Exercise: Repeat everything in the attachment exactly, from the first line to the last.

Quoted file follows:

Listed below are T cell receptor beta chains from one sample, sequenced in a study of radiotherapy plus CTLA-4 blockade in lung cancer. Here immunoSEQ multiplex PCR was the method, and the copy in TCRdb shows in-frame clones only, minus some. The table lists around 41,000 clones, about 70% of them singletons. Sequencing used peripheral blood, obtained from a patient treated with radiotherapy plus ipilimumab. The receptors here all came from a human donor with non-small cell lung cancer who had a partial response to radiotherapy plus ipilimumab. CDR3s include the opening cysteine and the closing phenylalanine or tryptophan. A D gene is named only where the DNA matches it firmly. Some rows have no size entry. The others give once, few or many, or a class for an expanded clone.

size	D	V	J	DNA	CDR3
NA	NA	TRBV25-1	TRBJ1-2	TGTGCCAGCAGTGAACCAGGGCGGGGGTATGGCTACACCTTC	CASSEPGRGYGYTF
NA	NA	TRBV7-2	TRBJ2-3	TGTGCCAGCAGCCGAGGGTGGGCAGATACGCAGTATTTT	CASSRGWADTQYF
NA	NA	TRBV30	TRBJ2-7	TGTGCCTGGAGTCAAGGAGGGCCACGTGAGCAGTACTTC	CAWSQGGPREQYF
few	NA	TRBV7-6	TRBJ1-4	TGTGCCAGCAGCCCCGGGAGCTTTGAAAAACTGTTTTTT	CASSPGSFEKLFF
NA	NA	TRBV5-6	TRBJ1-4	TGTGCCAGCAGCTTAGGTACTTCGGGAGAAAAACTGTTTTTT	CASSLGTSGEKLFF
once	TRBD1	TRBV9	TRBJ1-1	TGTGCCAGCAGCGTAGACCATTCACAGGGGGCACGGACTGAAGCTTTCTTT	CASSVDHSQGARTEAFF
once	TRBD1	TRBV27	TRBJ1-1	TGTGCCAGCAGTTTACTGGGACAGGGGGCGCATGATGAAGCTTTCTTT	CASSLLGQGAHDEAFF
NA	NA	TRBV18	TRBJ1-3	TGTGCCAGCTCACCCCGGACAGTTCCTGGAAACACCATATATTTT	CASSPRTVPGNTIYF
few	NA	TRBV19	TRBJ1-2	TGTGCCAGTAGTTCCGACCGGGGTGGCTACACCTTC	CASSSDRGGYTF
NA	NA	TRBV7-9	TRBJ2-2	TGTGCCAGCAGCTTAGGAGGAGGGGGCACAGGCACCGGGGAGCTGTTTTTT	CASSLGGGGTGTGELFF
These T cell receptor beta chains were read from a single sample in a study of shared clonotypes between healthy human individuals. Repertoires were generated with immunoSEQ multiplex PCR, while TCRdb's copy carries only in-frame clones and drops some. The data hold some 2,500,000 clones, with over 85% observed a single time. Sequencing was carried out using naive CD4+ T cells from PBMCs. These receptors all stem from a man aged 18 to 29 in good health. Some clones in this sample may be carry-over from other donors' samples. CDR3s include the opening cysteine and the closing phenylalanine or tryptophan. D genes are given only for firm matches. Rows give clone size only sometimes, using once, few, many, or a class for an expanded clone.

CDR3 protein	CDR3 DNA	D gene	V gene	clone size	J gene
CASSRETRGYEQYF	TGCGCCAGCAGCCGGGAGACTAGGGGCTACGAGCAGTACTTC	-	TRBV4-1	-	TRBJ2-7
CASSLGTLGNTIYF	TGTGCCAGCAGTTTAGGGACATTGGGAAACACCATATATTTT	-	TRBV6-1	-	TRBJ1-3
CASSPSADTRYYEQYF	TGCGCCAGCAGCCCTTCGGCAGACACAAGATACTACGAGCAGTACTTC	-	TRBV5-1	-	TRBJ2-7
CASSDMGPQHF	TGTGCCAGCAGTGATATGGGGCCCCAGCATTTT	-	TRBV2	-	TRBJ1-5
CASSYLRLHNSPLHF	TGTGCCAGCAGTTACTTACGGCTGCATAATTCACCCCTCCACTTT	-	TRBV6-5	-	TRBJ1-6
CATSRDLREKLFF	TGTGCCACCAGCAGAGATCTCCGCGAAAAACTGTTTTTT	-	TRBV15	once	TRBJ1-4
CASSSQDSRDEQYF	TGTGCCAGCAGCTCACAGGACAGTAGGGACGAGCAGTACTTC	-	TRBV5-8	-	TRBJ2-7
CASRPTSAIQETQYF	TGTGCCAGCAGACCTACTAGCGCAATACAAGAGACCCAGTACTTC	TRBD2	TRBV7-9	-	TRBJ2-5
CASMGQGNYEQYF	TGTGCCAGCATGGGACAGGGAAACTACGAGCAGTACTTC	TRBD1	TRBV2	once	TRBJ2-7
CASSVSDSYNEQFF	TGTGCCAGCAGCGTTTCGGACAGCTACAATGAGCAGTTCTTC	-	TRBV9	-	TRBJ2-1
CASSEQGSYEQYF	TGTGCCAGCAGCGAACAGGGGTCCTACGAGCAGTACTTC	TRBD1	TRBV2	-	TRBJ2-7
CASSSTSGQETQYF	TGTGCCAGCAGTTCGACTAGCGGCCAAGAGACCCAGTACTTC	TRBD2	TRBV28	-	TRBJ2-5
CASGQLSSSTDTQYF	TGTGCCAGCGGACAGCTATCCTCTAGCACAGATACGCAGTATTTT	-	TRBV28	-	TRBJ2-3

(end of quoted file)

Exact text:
Listed below are T cell receptor beta chains from one sample, sequenced in a study of radiotherapy plus CTLA-4 blockade in lung cancer. Here immunoSEQ multiplex PCR was the method, and the copy in TCRdb shows in-frame clones only, minus some. The table lists around 41,000 clones, about 70% of them singletons. Sequencing used peripheral blood, obtained from a patient treated with radiotherapy plus ipilimumab. The receptors here all came from a human donor with non-small cell lung cancer who had a partial response to radiotherapy plus ipilimumab. CDR3s include the opening cysteine and the closing phenylalanine or tryptophan. A D gene is named only where the DNA matches it firmly. Some rows have no size entry. The others give once, few or many, or a class for an expanded clone.

size	D	V	J	DNA	CDR3
NA	NA	TRBV25-1	TRBJ1-2	TGTGCCAGCAGTGAACCAGGGCGGGGGTATGGCTACACCTTC	CASSEPGRGYGYTF
NA	NA	TRBV7-2	TRBJ2-3	TGTGCCAGCAGCCGAGGGTGGGCAGATACGCAGTATTTT	CASSRGWADTQYF
NA	NA	TRBV30	TRBJ2-7	TGTGCCTGGAGTCAAGGAGGGCCACGTGAGCAGTACTTC	CAWSQGGPREQYF
few	NA	TRBV7-6	TRBJ1-4	TGTGCCAGCAGCCCCGGGAGCTTTGAAAAACTGTTTTTT	CASSPGSFEKLFF
NA	NA	TRBV5-6	TRBJ1-4	TGTGCCAGCAGCTTAGGTACTTCGGGAGAAAAACTGTTTTTT	CASSLGTSGEKLFF
once	TRBD1	TRBV9	TRBJ1-1	TGTGCCAGCAGCGTAGACCATTCACAGGGGGCACGGACTGAAGCTTTCTTT	CASSVDHSQGARTEAFF
once	TRBD1	TRBV27	TRBJ1-1	TGTGCCAGCAGTTTACTGGGACAGGGGGCGCATGATGAAGCTTTCTTT	CASSLLGQGAHDEAFF
NA	NA	TRBV18	TRBJ1-3	TGTGCCAGCTCACCCCGGACAGTTCCTGGAAACACCATATATTTT	CASSPRTVPGNTIYF
few	NA	TRBV19	TRBJ1-2	TGTGCCAGTAGTTCCGACCGGGGTGGCTACACCTTC	CASSSDRGGYTF
NA	NA	TRBV7-9	TRBJ2-2	TGTGCCAGCAGCTTAGGAGGAGGGGGCACAGGCACCGGGGAGCTGTTTTTT	CASSLGGGGTGTGELFF
These T cell receptor beta chains were read from a single sample in a study of shared clonotypes between healthy human individuals. Repertoires were generated with immunoSEQ multiplex PCR, while TCRdb's copy carries only in-frame clones and drops some. The data hold some 2,500,000 clones, with over 85% observed a single time. Sequencing was carried out using naive CD4+ T cells from PBMCs. These receptors all stem from a man aged 18 to 29 in good health. Some clones in this sample may be carry-over from other donors' samples. CDR3s include the opening cysteine and the closing phenylalanine or tryptophan. D genes are given only for firm matches. Rows give clone size only sometimes, using once, few, many, or a class for an expanded clone.

CDR3 protein	CDR3 DNA	D gene	V gene	clone size	J gene
CASSRETRGYEQYF	TGCGCCAGCAGCCGGGAGACTAGGGGCTACGAGCAGTACTTC	-	TRBV4-1	-	TRBJ2-7
CASSLGTLGNTIYF	TGTGCCAGCAGTTTAGGGACATTGGGAAACACCATATATTTT	-	TRBV6-1	-	TRBJ1-3
CASSPSADTRYYEQYF	TGCGCCAGCAGCCCTTCGGCAGACACAAGATACTACGAGCAGTACTTC	-	TRBV5-1	-	TRBJ2-7
CASSDMGPQHF	TGTGCCAGCAGTGATATGGGGCCCCAGCATTTT	-	TRBV2	-	TRBJ1-5
CASSYLRLHNSPLHF	TGTGCCAGCAGTTACTTACGGCTGCATAATTCACCCCTCCACTTT	-	TRBV6-5	-	TRBJ1-6
CATSRDLREKLFF	TGTGCCACCAGCAGAGATCTCCGCGAAAAACTGTTTTTT	-	TRBV15	once	TRBJ1-4
CASSSQDSRDEQYF	TGTGCCAGCAGCTCACAGGACAGTAGGGACGAGCAGTACTTC	-	TRBV5-8	-	TRBJ2-7
CASRPTSAIQETQYF	TGTGCCAGCAGACCTACTAGCGCAATACAAGAGACCCAGTACTTC	TRBD2	TRBV7-9	-	TRBJ2-5
CASMGQGNYEQYF	TGTGCCAGCATGGGACAGGGAAACTACGAGCAGTACTTC	TRBD1	TRBV2	once	TRBJ2-7
CASSVSDSYNEQFF	TGTGCCAGCAGCGTTTCGGACAGCTACAATGAGCAGTTCTTC	-	TRBV9	-	TRBJ2-1
CASSEQGSYEQYF	TGTGCCAGCAGCGAACAGGGGTCCTACGAGCAGTACTTC	TRBD1	TRBV2	-	TRBJ2-7
CASSSTSGQETQYF	TGTGCCAGCAGTTCGACTAGCGGCCAAGAGACCCAGTACTTC	TRBD2	TRBV28	-	TRBJ2-5
CASGQLSSSTDTQYF	TGTGCCAGCGGACAGCTATCCTCTAGCACAGATACGCAGTATTTT	-	TRBV28	-	TRBJ2-3